Events of Saturday, January 10th, 2009
Did not sleep all night. Seriously. No sleep. At all. Even with 50 mg of Benadryl in my system. What's with that??!!
Since my construction project is done, I'm back to assisting the cook. We will walk to the vegetable market today to find the fixin's for tonight's dinner. The market reminds me very much of the market in Guatemala - lots and lots of people, lots and lots of food, and lots and lots of confusion. Mass confusion. We stop at various stalls to bargain and dicker for the best price.
After veggies, it's time to get the meat. We walk down to the ocean's edge to the fish market. I am sensitive to odors, and the smell of fresh, dead fish about knocks me over. And the sight of the fish - all around - is enough for me to swear off fish forever. We are searching for lobster - but no luck. No one has fresh lobster this morning. A local diver offers to go dive for lobster that day - he tells us to come back at 2:00 p.m. to see if he's successful. We then walk to the baker's to pick up Coco Bread - yummo. It is different to have to walk to several different places - rather than just walking into one giant supermarket to get it all. I enjoy learning all aspects of this culture.
For lunch today, we have jackfruit. I think it tastes similar to a cross between a pineapple and a banana. It's a little rubbery, but I like it.
After lunch, we close the clinic for the last time and then head to do a raft trip on the Martha Brae River. This is a 3-mile, guided raft ride on a raft constructed of bamboo. There's 2 people per raft, along with your guide. We had David, a character who loved to tell stories and show us all of the natural beauty around us. We would pull the raft up to the shore and sniff allspice, or look at ackee, or touch a "sensitive" plant, which folds up in itself when touched. The ride lasted about 90 minutes - very relaxing, very nice to end our last day in Jamaica.
I even get a chance to "drive" the raft with the bamboo pole.
All good things come to an end, and unfortunately, Saturday night was spent packing. (By the way - we didn't get fresh lobster - but our diving friend happened to have some frozen lobster - good enough. We put it in a bisque.) Packing to go back home is always hard. I have mixed feelings. On one hand, I miss my family and my pets and my house and the comforts of home. On the other hand, I love the sunshine of Jamaica, and I have met some amazing people on this trip. I enjoyed getting to know our guides, John and George, who took such good care of us. I enjoyed talking with Miss Ruth, our fabulous cook, who introduced us to many different foods. I enjoyed Fernando, our driver, who regaled us with history and stories as he drove us around the island.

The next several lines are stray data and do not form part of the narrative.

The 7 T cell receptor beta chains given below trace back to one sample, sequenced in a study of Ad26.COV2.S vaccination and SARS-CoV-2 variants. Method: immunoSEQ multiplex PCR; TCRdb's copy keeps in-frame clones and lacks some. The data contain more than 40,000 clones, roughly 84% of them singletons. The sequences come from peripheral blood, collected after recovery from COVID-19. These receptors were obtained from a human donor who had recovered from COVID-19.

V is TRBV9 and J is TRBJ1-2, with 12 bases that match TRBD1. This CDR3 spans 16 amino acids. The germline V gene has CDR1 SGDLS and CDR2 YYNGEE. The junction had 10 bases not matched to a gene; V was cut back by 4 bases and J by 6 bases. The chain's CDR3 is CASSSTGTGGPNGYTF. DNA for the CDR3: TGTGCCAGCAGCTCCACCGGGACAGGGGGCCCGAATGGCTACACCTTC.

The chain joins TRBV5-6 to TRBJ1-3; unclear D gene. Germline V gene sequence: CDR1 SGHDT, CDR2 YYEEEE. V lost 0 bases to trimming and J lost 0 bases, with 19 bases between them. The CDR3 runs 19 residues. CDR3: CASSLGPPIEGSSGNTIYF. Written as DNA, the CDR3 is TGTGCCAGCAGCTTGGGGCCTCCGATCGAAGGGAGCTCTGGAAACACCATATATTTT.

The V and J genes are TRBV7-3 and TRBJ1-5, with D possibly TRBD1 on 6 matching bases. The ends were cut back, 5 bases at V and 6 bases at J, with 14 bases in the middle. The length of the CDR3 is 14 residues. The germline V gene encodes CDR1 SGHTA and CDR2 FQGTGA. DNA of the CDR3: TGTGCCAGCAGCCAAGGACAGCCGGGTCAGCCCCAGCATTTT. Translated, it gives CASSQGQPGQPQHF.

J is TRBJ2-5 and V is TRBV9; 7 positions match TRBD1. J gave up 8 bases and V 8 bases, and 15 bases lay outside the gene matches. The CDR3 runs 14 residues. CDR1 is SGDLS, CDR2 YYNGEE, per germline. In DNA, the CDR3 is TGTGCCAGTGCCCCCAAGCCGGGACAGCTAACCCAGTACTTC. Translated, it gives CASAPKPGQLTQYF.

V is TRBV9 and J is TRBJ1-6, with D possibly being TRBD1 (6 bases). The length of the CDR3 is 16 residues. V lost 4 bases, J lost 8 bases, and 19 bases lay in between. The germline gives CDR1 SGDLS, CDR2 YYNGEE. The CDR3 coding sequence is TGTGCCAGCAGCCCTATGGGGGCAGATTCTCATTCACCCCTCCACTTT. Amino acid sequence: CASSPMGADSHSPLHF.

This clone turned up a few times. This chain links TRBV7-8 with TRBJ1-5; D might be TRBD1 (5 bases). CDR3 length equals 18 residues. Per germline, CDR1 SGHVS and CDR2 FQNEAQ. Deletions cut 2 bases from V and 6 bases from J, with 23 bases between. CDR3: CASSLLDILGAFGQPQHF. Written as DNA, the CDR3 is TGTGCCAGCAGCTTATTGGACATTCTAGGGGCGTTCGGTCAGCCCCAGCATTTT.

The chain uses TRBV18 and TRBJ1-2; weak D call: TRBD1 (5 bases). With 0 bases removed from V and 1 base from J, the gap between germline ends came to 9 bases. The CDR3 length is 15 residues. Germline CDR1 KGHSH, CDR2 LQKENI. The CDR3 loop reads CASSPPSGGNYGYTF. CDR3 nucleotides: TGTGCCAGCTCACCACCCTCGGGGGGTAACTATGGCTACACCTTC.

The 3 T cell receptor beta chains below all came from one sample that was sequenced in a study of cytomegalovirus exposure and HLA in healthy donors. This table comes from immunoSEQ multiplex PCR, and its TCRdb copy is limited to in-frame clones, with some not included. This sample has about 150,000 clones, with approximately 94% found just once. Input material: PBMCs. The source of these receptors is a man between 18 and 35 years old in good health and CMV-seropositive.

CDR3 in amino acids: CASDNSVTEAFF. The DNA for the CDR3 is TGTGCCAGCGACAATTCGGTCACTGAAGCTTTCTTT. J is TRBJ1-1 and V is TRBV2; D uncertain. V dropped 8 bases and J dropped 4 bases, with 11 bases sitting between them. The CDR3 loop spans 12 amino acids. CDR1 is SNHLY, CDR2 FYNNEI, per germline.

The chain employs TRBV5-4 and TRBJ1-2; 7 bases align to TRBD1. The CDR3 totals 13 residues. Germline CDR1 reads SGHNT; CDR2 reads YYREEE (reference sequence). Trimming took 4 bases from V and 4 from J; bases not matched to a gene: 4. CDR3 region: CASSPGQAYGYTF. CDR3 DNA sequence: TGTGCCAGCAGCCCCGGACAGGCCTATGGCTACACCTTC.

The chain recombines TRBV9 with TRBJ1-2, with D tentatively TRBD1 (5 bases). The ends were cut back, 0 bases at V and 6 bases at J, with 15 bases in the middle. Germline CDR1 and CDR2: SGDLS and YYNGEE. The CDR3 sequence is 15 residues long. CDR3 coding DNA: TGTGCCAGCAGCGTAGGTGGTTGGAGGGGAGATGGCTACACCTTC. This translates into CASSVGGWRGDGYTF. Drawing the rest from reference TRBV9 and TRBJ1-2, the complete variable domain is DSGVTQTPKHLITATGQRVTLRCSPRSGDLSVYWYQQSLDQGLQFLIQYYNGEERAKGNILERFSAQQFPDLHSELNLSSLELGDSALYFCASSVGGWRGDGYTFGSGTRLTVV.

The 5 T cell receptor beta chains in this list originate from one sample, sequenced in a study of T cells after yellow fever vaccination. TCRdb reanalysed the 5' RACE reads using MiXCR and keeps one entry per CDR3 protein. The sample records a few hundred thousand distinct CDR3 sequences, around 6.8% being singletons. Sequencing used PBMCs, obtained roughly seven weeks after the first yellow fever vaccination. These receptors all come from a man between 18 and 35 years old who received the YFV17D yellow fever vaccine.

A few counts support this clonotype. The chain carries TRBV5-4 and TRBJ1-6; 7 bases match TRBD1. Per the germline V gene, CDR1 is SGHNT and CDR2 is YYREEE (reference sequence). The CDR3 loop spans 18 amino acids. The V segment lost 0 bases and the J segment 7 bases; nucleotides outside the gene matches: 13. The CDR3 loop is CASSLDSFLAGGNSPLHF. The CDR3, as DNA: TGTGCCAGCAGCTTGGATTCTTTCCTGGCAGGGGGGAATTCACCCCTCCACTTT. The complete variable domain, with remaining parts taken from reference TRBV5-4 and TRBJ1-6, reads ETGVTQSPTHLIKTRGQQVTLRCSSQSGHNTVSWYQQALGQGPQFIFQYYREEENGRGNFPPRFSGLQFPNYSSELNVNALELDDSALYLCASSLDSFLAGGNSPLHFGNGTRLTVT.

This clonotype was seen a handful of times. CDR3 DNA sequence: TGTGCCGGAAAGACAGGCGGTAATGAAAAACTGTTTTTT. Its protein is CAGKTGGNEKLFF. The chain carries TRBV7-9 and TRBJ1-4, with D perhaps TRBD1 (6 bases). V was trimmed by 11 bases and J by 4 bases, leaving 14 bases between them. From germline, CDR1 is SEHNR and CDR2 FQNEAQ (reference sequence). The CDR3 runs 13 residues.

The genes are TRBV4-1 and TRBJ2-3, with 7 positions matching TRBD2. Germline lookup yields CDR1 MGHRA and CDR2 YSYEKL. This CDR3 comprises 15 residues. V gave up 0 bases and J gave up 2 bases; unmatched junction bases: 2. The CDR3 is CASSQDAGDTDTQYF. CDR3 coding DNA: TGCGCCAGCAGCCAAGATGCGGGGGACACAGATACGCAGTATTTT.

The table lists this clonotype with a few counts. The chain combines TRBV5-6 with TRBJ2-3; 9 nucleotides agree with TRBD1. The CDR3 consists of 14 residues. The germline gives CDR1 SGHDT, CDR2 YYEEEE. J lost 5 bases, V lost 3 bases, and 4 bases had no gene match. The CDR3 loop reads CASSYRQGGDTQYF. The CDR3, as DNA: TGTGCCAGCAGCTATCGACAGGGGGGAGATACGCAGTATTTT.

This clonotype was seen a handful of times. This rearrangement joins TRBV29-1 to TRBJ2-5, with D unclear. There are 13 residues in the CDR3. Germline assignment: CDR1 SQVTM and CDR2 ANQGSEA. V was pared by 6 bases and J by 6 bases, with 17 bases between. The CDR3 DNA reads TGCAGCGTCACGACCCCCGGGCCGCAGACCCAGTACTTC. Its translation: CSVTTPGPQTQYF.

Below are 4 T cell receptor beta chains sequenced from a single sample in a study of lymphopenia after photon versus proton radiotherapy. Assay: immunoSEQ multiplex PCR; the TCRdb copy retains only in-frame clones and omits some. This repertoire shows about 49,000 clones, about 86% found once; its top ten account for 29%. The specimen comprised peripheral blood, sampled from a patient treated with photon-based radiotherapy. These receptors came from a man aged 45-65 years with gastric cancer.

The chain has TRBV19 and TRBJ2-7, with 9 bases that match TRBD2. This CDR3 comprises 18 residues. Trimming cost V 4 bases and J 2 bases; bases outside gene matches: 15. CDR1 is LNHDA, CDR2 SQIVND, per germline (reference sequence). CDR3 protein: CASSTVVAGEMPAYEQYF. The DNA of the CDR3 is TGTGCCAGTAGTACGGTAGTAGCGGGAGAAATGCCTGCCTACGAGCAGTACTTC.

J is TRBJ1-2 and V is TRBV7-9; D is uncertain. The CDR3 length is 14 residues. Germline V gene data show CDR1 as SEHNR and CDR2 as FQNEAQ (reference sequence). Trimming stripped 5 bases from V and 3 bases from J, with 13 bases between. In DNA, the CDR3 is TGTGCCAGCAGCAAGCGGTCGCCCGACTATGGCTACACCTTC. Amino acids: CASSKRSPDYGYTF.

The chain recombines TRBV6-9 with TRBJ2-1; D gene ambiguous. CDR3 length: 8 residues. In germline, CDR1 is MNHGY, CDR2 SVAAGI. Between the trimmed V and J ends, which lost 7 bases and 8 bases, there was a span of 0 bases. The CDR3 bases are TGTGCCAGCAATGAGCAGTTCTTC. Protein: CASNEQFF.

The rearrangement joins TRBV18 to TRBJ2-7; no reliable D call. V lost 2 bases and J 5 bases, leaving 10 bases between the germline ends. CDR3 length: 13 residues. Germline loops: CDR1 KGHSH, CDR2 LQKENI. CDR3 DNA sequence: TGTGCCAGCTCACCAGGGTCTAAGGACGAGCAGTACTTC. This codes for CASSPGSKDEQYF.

I liked the local "craftsmen", Roy & Dandy, who would try to get us to buy their "handcarved" items each day. We had Patrick, the ice-cream man, who rode around on a bike, with a cooler on his handlebars, and tooted his horn to attract our attention. We had Moses, an older gentleman, who would come to the dorm every morning to tell us that he had watched over us the night before to give us good blessings. We had Miss Patsy, who works with the children of the ghetto of Jamaica, who gave me a gift of Jamaican-colored flip flops on my last day. And, of course, I had Ms. Dimple & Pastry, who kept me entertained all week and showered me with love and hugs and kisses. It's always hard to say good-bye on these trips, not knowing if you'll see the people again.
Upon reflection, the trip was a good one. I learned many things about a culture I didn't know much about before. I saw aspects of it that the average "cruise ship tourist" doesn't see - the good, the bad, and the ugly. I tasted many new dishes; I saw many new sights; and I learned how to do new things. I enjoyed getting to know the 18 other people on this trip - some from my own church family, and some of the medical people. We shared many laughs and stories along the way.
Mission trips are a funny thing - you always go out with the intention of helping and serving others - and yet you come away with the feeling of being helped, and of being served. You come back with a HUGE appreciation of your own blessings - and a deeper appreciation of this beautiful world that God has created, and all of the beautiful people he has put in it. Mission trips can be life changing in so many ways.
Be sure to do YOUR part today to save the world - one action at a time, one day at a time. Sign up for a mission trip and see how YOUR life changes.